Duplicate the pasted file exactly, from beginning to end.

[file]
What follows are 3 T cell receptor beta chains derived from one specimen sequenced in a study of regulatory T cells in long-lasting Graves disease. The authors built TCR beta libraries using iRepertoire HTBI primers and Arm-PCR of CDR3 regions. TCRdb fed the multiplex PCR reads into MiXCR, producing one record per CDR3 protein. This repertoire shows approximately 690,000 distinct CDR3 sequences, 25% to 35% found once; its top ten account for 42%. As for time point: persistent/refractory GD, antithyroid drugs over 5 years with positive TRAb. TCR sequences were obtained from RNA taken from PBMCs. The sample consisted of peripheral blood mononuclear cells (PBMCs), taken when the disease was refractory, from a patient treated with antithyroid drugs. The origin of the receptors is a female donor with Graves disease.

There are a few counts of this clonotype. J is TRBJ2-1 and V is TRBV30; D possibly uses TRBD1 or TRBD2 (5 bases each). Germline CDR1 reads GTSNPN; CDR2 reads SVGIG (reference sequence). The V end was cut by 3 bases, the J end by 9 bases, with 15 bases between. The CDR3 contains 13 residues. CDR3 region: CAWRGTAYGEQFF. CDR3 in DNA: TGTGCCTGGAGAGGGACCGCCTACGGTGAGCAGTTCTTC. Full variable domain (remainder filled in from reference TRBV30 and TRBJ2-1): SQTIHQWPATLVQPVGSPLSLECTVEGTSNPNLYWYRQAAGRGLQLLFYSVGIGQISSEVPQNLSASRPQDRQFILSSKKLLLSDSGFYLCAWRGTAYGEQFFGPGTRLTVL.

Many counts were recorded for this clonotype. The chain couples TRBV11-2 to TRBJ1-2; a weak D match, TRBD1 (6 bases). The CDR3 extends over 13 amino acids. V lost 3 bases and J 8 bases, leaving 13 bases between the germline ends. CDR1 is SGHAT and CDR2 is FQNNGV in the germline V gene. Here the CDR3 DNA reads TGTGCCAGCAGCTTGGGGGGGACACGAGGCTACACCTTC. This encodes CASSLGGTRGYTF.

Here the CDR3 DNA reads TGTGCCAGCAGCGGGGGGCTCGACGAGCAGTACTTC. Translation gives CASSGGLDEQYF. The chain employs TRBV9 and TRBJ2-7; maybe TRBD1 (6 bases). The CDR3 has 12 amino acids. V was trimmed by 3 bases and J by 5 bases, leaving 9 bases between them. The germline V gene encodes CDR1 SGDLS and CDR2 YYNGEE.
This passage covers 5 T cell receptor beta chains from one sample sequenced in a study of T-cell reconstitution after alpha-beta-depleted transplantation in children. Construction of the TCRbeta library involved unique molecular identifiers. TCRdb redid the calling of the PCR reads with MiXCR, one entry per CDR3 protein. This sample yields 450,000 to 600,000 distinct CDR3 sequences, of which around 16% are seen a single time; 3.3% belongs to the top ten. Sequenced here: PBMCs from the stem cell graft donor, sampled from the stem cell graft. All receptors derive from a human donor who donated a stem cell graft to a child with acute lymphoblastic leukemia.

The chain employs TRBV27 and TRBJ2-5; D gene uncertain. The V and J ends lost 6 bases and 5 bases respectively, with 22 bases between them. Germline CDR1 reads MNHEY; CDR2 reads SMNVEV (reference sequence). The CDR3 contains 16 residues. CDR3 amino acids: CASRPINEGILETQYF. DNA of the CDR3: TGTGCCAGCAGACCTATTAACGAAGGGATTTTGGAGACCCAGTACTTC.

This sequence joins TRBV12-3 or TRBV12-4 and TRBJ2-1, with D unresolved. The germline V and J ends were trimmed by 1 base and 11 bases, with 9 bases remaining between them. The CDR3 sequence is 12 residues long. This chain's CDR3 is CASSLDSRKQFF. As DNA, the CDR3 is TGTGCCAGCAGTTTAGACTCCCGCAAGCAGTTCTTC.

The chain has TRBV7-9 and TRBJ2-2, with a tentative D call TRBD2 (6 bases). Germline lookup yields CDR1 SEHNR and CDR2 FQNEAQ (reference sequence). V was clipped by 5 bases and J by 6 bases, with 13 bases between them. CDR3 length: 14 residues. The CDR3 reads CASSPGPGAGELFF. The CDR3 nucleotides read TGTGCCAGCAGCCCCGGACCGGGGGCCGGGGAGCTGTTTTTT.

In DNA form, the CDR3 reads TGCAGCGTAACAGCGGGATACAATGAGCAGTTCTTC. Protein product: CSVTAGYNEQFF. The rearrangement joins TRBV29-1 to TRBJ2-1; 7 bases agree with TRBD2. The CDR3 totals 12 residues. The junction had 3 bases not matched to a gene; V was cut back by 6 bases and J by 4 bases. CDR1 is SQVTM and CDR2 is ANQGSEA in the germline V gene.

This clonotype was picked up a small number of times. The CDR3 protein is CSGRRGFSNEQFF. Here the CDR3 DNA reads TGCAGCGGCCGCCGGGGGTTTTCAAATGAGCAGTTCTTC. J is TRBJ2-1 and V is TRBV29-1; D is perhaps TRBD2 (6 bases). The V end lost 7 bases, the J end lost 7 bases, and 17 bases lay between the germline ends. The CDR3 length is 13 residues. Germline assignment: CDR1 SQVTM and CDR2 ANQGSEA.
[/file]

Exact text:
What follows are 3 T cell receptor beta chains derived from one specimen sequenced in a study of regulatory T cells in long-lasting Graves disease. The authors built TCR beta libraries using iRepertoire HTBI primers and Arm-PCR of CDR3 regions. TCRdb fed the multiplex PCR reads into MiXCR, producing one record per CDR3 protein. This repertoire shows approximately 690,000 distinct CDR3 sequences, 25% to 35% found once; its top ten account for 42%. As for time point: persistent/refractory GD, antithyroid drugs over 5 years with positive TRAb. TCR sequences were obtained from RNA taken from PBMCs. The sample consisted of peripheral blood mononuclear cells (PBMCs), taken when the disease was refractory, from a patient treated with antithyroid drugs. The origin of the receptors is a female donor with Graves disease.

There are a few counts of this clonotype. J is TRBJ2-1 and V is TRBV30; D possibly uses TRBD1 or TRBD2 (5 bases each). Germline CDR1 reads GTSNPN; CDR2 reads SVGIG (reference sequence). The V end was cut by 3 bases, the J end by 9 bases, with 15 bases between. The CDR3 contains 13 residues. CDR3 region: CAWRGTAYGEQFF. CDR3 in DNA: TGTGCCTGGAGAGGGACCGCCTACGGTGAGCAGTTCTTC. Full variable domain (remainder filled in from reference TRBV30 and TRBJ2-1): SQTIHQWPATLVQPVGSPLSLECTVEGTSNPNLYWYRQAAGRGLQLLFYSVGIGQISSEVPQNLSASRPQDRQFILSSKKLLLSDSGFYLCAWRGTAYGEQFFGPGTRLTVL.

Many counts were recorded for this clonotype. The chain couples TRBV11-2 to TRBJ1-2; a weak D match, TRBD1 (6 bases). The CDR3 extends over 13 amino acids. V lost 3 bases and J 8 bases, leaving 13 bases between the germline ends. CDR1 is SGHAT and CDR2 is FQNNGV in the germline V gene. Here the CDR3 DNA reads TGTGCCAGCAGCTTGGGGGGGACACGAGGCTACACCTTC. This encodes CASSLGGTRGYTF.

Here the CDR3 DNA reads TGTGCCAGCAGCGGGGGGCTCGACGAGCAGTACTTC. Translation gives CASSGGLDEQYF. The chain employs TRBV9 and TRBJ2-7; maybe TRBD1 (6 bases). The CDR3 has 12 amino acids. V was trimmed by 3 bases and J by 5 bases, leaving 9 bases between them. The germline V gene encodes CDR1 SGDLS and CDR2 YYNGEE.
This passage covers 5 T cell receptor beta chains from one sample sequenced in a study of T-cell reconstitution after alpha-beta-depleted transplantation in children. Construction of the TCRbeta library involved unique molecular identifiers. TCRdb redid the calling of the PCR reads with MiXCR, one entry per CDR3 protein. This sample yields 450,000 to 600,000 distinct CDR3 sequences, of which around 16% are seen a single time; 3.3% belongs to the top ten. Sequenced here: PBMCs from the stem cell graft donor, sampled from the stem cell graft. All receptors derive from a human donor who donated a stem cell graft to a child with acute lymphoblastic leukemia.

The chain employs TRBV27 and TRBJ2-5; D gene uncertain. The V and J ends lost 6 bases and 5 bases respectively, with 22 bases between them. Germline CDR1 reads MNHEY; CDR2 reads SMNVEV (reference sequence). The CDR3 contains 16 residues. CDR3 amino acids: CASRPINEGILETQYF. DNA of the CDR3: TGTGCCAGCAGACCTATTAACGAAGGGATTTTGGAGACCCAGTACTTC.

This sequence joins TRBV12-3 or TRBV12-4 and TRBJ2-1, with D unresolved. The germline V and J ends were trimmed by 1 base and 11 bases, with 9 bases remaining between them. The CDR3 sequence is 12 residues long. This chain's CDR3 is CASSLDSRKQFF. As DNA, the CDR3 is TGTGCCAGCAGTTTAGACTCCCGCAAGCAGTTCTTC.

The chain has TRBV7-9 and TRBJ2-2, with a tentative D call TRBD2 (6 bases). Germline lookup yields CDR1 SEHNR and CDR2 FQNEAQ (reference sequence). V was clipped by 5 bases and J by 6 bases, with 13 bases between them. CDR3 length: 14 residues. The CDR3 reads CASSPGPGAGELFF. The CDR3 nucleotides read TGTGCCAGCAGCCCCGGACCGGGGGCCGGGGAGCTGTTTTTT.

In DNA form, the CDR3 reads TGCAGCGTAACAGCGGGATACAATGAGCAGTTCTTC. Protein product: CSVTAGYNEQFF. The rearrangement joins TRBV29-1 to TRBJ2-1; 7 bases agree with TRBD2. The CDR3 totals 12 residues. The junction had 3 bases not matched to a gene; V was cut back by 6 bases and J by 4 bases. CDR1 is SQVTM and CDR2 is ANQGSEA in the germline V gene.

This clonotype was picked up a small number of times. The CDR3 protein is CSGRRGFSNEQFF. Here the CDR3 DNA reads TGCAGCGGCCGCCGGGGGTTTTCAAATGAGCAGTTCTTC. J is TRBJ2-1 and V is TRBV29-1; D is perhaps TRBD2 (6 bases). The V end lost 7 bases, the J end lost 7 bases, and 17 bases lay between the germline ends. The CDR3 length is 13 residues. Germline assignment: CDR1 SQVTM and CDR2 ANQGSEA.